He’s also worked really hard to keep up with his Bucco fans, and is quite the social media Supaw-star, with over 3,000 followers on Twitter and nearly 2,000 fans on Instagram! Last week, he made several appearances at PNC Park to watch his teammates play and win.

Bucco’s made several lasting memories with his Pirates’ team and fans. Here are a few of his special moments:

Visiting the field with his Dad on Father’s Day

Hanging out with Pirates Legend, Manny Sanguillen

Holding his very own Paw-ress Conference

Visiting one of PNC’s Grow Up Great centers with the Parrot & Pirates players

and, of course, meeting all the fans!

Here’s a little secret that few people know – Bucco’s very best friend is the Pirate Parrot! These two were best buds from the start and we’re sure they’ll keep in touch.

The best news is that Bucco has completed his training, passed all his classes, and has just met his person. While Bucco is a little bummed about leaving his teammates and retiring his No.1 jersey, he is excited to fulfill his mission in life, ensuring that his recipient is well taken care of! Although Bucco has had a very friendly and public training period, it’s important for people to remember that, once he’s paired with his new person, people should no longer approach or interact with him, unless given explicit permission by his new handler, so that his full focus can remain on his recipient.

Bucco will have a rockstar sendoff from his baseball career as he is paired on the field with his new teammate for life, David, on September 4th at PNC Park. David was an Army medic assigned to the First Infantry during Vietnam and has struggled for years. We know that Bucco is going to be the difference in beginning a beautiful #NewNormal for David.

Please join us in congratulating the Pirates, Bucco and David!

Source: ‘You can see the changes’: At Plum event, Veterans attest to value of medical service dogs


“As a sufferer of post-traumatic stress disorder, Army veteran Debbie Richey left her house only rarely.

That changed with some constant canine companionship.

“I finally started to be able to go out in public. At first, I was a little afraid. I wasn’t sure. I never had a dog before,” Richey said. “I started taking chances: I’m going to see if I can do this. And every time I did, she was right there with me.”

Navy — ironically named as a pup, considering Richey’s branch of service — went through two years of training with the Williston, Fla.-based nonprofit Guardian Angels Medical Service Dogs Inc. before being paired with her veteran.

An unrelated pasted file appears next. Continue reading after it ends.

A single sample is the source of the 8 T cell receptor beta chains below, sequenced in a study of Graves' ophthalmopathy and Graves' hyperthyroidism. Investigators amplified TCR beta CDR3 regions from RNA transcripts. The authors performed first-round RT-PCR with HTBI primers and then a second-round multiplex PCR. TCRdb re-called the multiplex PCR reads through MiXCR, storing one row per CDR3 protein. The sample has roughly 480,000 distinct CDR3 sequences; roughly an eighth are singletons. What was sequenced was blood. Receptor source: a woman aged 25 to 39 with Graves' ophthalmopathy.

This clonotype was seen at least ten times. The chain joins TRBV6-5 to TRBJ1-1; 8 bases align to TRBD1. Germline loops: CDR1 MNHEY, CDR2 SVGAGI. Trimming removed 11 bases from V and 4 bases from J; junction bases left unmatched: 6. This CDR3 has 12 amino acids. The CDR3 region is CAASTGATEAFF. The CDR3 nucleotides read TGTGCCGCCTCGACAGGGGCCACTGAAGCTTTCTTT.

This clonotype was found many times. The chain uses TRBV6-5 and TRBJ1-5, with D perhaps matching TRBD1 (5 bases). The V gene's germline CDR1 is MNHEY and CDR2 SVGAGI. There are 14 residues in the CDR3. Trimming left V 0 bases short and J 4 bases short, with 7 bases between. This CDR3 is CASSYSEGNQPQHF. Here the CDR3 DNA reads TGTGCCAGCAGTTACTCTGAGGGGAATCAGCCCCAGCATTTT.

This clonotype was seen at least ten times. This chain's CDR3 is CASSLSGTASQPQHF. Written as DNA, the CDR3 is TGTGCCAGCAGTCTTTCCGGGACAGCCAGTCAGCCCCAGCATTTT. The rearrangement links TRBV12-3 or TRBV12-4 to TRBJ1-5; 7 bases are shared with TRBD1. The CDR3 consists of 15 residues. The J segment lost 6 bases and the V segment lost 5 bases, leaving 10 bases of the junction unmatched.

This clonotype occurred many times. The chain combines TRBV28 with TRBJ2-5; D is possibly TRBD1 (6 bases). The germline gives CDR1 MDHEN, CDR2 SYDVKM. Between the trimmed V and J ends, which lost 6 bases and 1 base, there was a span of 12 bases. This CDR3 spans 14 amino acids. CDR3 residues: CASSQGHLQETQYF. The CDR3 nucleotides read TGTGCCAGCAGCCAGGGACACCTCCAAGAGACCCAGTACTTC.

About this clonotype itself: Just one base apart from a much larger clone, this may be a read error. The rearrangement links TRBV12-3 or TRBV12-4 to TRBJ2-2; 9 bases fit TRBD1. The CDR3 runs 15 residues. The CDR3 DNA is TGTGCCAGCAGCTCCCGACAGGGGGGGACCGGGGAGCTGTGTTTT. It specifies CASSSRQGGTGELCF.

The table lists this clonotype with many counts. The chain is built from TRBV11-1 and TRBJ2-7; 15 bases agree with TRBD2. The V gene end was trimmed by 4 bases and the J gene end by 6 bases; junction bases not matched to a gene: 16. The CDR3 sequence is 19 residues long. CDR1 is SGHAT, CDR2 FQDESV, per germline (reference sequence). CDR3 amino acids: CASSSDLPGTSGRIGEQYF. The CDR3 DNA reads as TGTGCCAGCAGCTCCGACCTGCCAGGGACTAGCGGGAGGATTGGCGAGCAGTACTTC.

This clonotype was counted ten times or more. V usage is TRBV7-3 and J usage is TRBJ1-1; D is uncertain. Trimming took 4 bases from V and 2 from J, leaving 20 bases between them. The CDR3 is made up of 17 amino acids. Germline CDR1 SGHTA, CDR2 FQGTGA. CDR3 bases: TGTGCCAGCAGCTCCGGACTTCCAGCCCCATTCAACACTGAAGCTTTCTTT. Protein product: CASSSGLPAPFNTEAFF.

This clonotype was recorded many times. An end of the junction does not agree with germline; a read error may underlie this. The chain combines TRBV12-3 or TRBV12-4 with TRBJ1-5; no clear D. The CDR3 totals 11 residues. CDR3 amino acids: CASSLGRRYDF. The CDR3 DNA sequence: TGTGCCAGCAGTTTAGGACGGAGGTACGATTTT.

“They handed me this leash and they said, ‘From this day going forward, you’re not going to be without this dog.’ And I couldn’t wrap my mind around that. How do you not go anywhere without a dog?” Richey recalled.

But the arrangement works:

“It made me happy with my kids. It made me a better mother, better wife.”

To read the full story, please visit:

Photo: Harry Funk | Tribune Review

Dozens of puppies like this one are being specially trained in Williston, Fla., on the main campus of Guardian Angels Medical Service Dogs. One of them has been sponsored by the Grosse Pointe Yacht Club. It didn’t take long for Grosse Pointe Yacht Club Commodore Brian Fish to secure the first $5,000.

Read the full story here

Source: Help unleashed: GP Yacht Club sponsors Guardian Angels dog

Funds to benefit Michigan Veterans living with Permanent Disabilities

Jackson, MI (EIN Presswire): Guardian Angels Medical Service Dogs is honored to have received a grant in the amount of $10,000 from the Consumers Energy Foundation.

This grant will assist Guardian Angels in training, donating, and supporting our veteran recipients in the State of Michigan. The funds will help to cover the costs to raise and train medical service dogs for veterans with visible and invisible disabilities.

“Veterans are an asset to our communities and our company, and we worked closely with our Veterans Advisory Panel employee resource group to support the important work Guardian Angels does in our communities.” said Carolyn Bloodworth, secretary/treasurer of the Consumers Energy Foundation. “We are proud to support our local heroes through this grant.”

When asked to comment on the grant award, Carol Borden, Founder and CEO of Guardian Angels said “We are honored that we’ve been selected for support by Consumers Energy Foundation. With several paired teams already in Michigan, and several more applicants already on our waiting list, this grant will be of great assistance in serving Michigan’s veterans in need.



About Guardian Angels Medical Service Dogs